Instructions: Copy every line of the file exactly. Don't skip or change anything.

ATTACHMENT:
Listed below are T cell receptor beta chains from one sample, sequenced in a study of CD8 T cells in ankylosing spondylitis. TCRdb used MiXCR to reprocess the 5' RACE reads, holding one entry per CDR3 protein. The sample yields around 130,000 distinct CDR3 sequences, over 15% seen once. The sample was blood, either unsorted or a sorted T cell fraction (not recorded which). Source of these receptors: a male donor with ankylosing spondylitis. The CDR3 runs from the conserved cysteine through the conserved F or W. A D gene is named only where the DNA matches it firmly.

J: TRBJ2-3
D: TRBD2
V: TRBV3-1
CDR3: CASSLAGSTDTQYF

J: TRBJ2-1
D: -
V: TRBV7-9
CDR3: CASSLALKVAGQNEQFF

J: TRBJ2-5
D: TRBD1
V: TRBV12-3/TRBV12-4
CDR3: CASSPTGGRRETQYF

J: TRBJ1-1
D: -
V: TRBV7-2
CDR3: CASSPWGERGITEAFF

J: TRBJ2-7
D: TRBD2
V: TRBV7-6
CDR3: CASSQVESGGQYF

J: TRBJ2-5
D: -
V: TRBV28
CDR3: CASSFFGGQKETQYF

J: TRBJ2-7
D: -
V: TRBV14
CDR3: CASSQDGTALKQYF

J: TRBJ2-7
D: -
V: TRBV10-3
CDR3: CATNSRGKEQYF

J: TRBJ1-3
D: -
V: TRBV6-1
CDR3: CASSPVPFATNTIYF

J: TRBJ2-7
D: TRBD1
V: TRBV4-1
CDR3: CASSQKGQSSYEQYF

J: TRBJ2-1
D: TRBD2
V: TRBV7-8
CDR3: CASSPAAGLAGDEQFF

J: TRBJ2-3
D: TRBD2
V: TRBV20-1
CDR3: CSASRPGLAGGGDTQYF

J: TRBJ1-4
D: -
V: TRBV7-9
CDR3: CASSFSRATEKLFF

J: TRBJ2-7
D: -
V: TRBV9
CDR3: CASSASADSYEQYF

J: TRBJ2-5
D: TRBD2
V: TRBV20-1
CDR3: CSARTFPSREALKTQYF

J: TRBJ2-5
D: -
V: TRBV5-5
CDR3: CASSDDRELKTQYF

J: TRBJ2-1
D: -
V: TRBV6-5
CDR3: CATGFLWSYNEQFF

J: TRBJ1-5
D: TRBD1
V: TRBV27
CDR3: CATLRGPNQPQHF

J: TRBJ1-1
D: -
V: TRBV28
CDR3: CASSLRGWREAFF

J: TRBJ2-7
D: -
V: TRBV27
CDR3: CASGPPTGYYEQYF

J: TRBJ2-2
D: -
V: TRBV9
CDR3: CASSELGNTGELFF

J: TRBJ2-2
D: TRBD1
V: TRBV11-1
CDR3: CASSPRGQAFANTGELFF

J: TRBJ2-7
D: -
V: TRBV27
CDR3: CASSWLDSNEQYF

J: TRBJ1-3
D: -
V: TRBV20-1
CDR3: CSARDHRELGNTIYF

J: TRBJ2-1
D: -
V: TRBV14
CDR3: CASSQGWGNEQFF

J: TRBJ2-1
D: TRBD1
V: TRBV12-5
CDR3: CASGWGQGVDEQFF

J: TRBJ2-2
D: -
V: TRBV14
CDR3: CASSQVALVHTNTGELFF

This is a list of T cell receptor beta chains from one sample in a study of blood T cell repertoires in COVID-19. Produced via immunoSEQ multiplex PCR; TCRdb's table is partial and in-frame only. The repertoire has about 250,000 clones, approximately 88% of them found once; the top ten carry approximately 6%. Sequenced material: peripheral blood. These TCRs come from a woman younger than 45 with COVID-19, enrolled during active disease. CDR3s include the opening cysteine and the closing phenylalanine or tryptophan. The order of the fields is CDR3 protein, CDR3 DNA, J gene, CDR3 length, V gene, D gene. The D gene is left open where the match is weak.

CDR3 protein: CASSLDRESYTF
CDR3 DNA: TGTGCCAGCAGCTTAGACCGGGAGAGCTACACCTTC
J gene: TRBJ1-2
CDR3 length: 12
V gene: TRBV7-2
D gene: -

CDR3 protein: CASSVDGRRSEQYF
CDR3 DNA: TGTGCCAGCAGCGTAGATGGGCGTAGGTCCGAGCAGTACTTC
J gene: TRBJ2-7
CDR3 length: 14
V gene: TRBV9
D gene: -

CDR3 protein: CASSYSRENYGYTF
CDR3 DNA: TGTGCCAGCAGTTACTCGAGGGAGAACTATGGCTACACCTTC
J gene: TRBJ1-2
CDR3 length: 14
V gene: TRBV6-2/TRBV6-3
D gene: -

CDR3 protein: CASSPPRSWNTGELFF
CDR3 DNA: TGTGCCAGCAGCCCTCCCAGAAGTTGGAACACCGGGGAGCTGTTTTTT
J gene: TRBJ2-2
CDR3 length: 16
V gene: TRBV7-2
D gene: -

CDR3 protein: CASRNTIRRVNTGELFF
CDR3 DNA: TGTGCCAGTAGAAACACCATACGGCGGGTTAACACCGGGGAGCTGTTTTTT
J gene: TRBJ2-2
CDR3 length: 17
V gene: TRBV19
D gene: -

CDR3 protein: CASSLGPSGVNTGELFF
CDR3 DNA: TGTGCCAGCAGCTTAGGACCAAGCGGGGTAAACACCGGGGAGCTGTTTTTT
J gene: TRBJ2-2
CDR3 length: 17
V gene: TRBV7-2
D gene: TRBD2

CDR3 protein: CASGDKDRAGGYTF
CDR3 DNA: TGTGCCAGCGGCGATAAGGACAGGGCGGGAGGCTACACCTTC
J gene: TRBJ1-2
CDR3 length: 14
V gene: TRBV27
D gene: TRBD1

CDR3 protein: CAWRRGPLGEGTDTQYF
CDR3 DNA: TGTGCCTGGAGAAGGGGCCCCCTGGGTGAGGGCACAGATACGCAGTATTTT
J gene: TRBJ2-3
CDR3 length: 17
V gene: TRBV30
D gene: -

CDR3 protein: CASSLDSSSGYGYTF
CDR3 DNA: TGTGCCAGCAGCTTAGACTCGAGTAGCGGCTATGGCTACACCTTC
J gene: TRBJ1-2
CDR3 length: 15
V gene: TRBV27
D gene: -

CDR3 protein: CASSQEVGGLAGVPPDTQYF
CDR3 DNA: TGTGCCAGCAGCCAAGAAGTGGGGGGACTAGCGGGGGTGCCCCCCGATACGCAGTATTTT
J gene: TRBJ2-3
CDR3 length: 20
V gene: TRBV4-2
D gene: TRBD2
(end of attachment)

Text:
Listed below are T cell receptor beta chains from one sample, sequenced in a study of CD8 T cells in ankylosing spondylitis. TCRdb used MiXCR to reprocess the 5' RACE reads, holding one entry per CDR3 protein. The sample yields around 130,000 distinct CDR3 sequences, over 15% seen once. The sample was blood, either unsorted or a sorted T cell fraction (not recorded which). Source of these receptors: a male donor with ankylosing spondylitis. The CDR3 runs from the conserved cysteine through the conserved F or W. A D gene is named only where the DNA matches it firmly.

J: TRBJ2-3
D: TRBD2
V: TRBV3-1
CDR3: CASSLAGSTDTQYF

J: TRBJ2-1
D: -
V: TRBV7-9
CDR3: CASSLALKVAGQNEQFF

J: TRBJ2-5
D: TRBD1
V: TRBV12-3/TRBV12-4
CDR3: CASSPTGGRRETQYF

J: TRBJ1-1
D: -
V: TRBV7-2
CDR3: CASSPWGERGITEAFF

J: TRBJ2-7
D: TRBD2
V: TRBV7-6
CDR3: CASSQVESGGQYF

J: TRBJ2-5
D: -
V: TRBV28
CDR3: CASSFFGGQKETQYF

J: TRBJ2-7
D: -
V: TRBV14
CDR3: CASSQDGTALKQYF

J: TRBJ2-7
D: -
V: TRBV10-3
CDR3: CATNSRGKEQYF

J: TRBJ1-3
D: -
V: TRBV6-1
CDR3: CASSPVPFATNTIYF

J: TRBJ2-7
D: TRBD1
V: TRBV4-1
CDR3: CASSQKGQSSYEQYF

J: TRBJ2-1
D: TRBD2
V: TRBV7-8
CDR3: CASSPAAGLAGDEQFF

J: TRBJ2-3
D: TRBD2
V: TRBV20-1
CDR3: CSASRPGLAGGGDTQYF

J: TRBJ1-4
D: -
V: TRBV7-9
CDR3: CASSFSRATEKLFF

J: TRBJ2-7
D: -
V: TRBV9
CDR3: CASSASADSYEQYF

J: TRBJ2-5
D: TRBD2
V: TRBV20-1
CDR3: CSARTFPSREALKTQYF

J: TRBJ2-5
D: -
V: TRBV5-5
CDR3: CASSDDRELKTQYF

J: TRBJ2-1
D: -
V: TRBV6-5
CDR3: CATGFLWSYNEQFF

J: TRBJ1-5
D: TRBD1
V: TRBV27
CDR3: CATLRGPNQPQHF

J: TRBJ1-1
D: -
V: TRBV28
CDR3: CASSLRGWREAFF

J: TRBJ2-7
D: -
V: TRBV27
CDR3: CASGPPTGYYEQYF

J: TRBJ2-2
D: -
V: TRBV9
CDR3: CASSELGNTGELFF

J: TRBJ2-2
D: TRBD1
V: TRBV11-1
CDR3: CASSPRGQAFANTGELFF

J: TRBJ2-7
D: -
V: TRBV27
CDR3: CASSWLDSNEQYF

J: TRBJ1-3
D: -
V: TRBV20-1
CDR3: CSARDHRELGNTIYF

J: TRBJ2-1
D: -
V: TRBV14
CDR3: CASSQGWGNEQFF

J: TRBJ2-1
D: TRBD1
V: TRBV12-5
CDR3: CASGWGQGVDEQFF

J: TRBJ2-2
D: -
V: TRBV14
CDR3: CASSQVALVHTNTGELFF

This is a list of T cell receptor beta chains from one sample in a study of blood T cell repertoires in COVID-19. Produced via immunoSEQ multiplex PCR; TCRdb's table is partial and in-frame only. The repertoire has about 250,000 clones, approximately 88% of them found once; the top ten carry approximately 6%. Sequenced material: peripheral blood. These TCRs come from a woman younger than 45 with COVID-19, enrolled during active disease. CDR3s include the opening cysteine and the closing phenylalanine or tryptophan. The order of the fields is CDR3 protein, CDR3 DNA, J gene, CDR3 length, V gene, D gene. The D gene is left open where the match is weak.

CDR3 protein: CASSLDRESYTF
CDR3 DNA: TGTGCCAGCAGCTTAGACCGGGAGAGCTACACCTTC
J gene: TRBJ1-2
CDR3 length: 12
V gene: TRBV7-2
D gene: -

CDR3 protein: CASSVDGRRSEQYF
CDR3 DNA: TGTGCCAGCAGCGTAGATGGGCGTAGGTCCGAGCAGTACTTC
J gene: TRBJ2-7
CDR3 length: 14
V gene: TRBV9
D gene: -

CDR3 protein: CASSYSRENYGYTF
CDR3 DNA: TGTGCCAGCAGTTACTCGAGGGAGAACTATGGCTACACCTTC
J gene: TRBJ1-2
CDR3 length: 14
V gene: TRBV6-2/TRBV6-3
D gene: -

CDR3 protein: CASSPPRSWNTGELFF
CDR3 DNA: TGTGCCAGCAGCCCTCCCAGAAGTTGGAACACCGGGGAGCTGTTTTTT
J gene: TRBJ2-2
CDR3 length: 16
V gene: TRBV7-2
D gene: -

CDR3 protein: CASRNTIRRVNTGELFF
CDR3 DNA: TGTGCCAGTAGAAACACCATACGGCGGGTTAACACCGGGGAGCTGTTTTTT
J gene: TRBJ2-2
CDR3 length: 17
V gene: TRBV19
D gene: -

CDR3 protein: CASSLGPSGVNTGELFF
CDR3 DNA: TGTGCCAGCAGCTTAGGACCAAGCGGGGTAAACACCGGGGAGCTGTTTTTT
J gene: TRBJ2-2
CDR3 length: 17
V gene: TRBV7-2
D gene: TRBD2

CDR3 protein: CASGDKDRAGGYTF
CDR3 DNA: TGTGCCAGCGGCGATAAGGACAGGGCGGGAGGCTACACCTTC
J gene: TRBJ1-2
CDR3 length: 14
V gene: TRBV27
D gene: TRBD1

CDR3 protein: CAWRRGPLGEGTDTQYF
CDR3 DNA: TGTGCCTGGAGAAGGGGCCCCCTGGGTGAGGGCACAGATACGCAGTATTTT
J gene: TRBJ2-3
CDR3 length: 17
V gene: TRBV30
D gene: -

CDR3 protein: CASSLDSSSGYGYTF
CDR3 DNA: TGTGCCAGCAGCTTAGACTCGAGTAGCGGCTATGGCTACACCTTC
J gene: TRBJ1-2
CDR3 length: 15
V gene: TRBV27
D gene: -

CDR3 protein: CASSQEVGGLAGVPPDTQYF
CDR3 DNA: TGTGCCAGCAGCCAAGAAGTGGGGGGACTAGCGGGGGTGCCCCCCGATACGCAGTATTTT
J gene: TRBJ2-3
CDR3 length: 20
V gene: TRBV4-2
D gene: TRBD2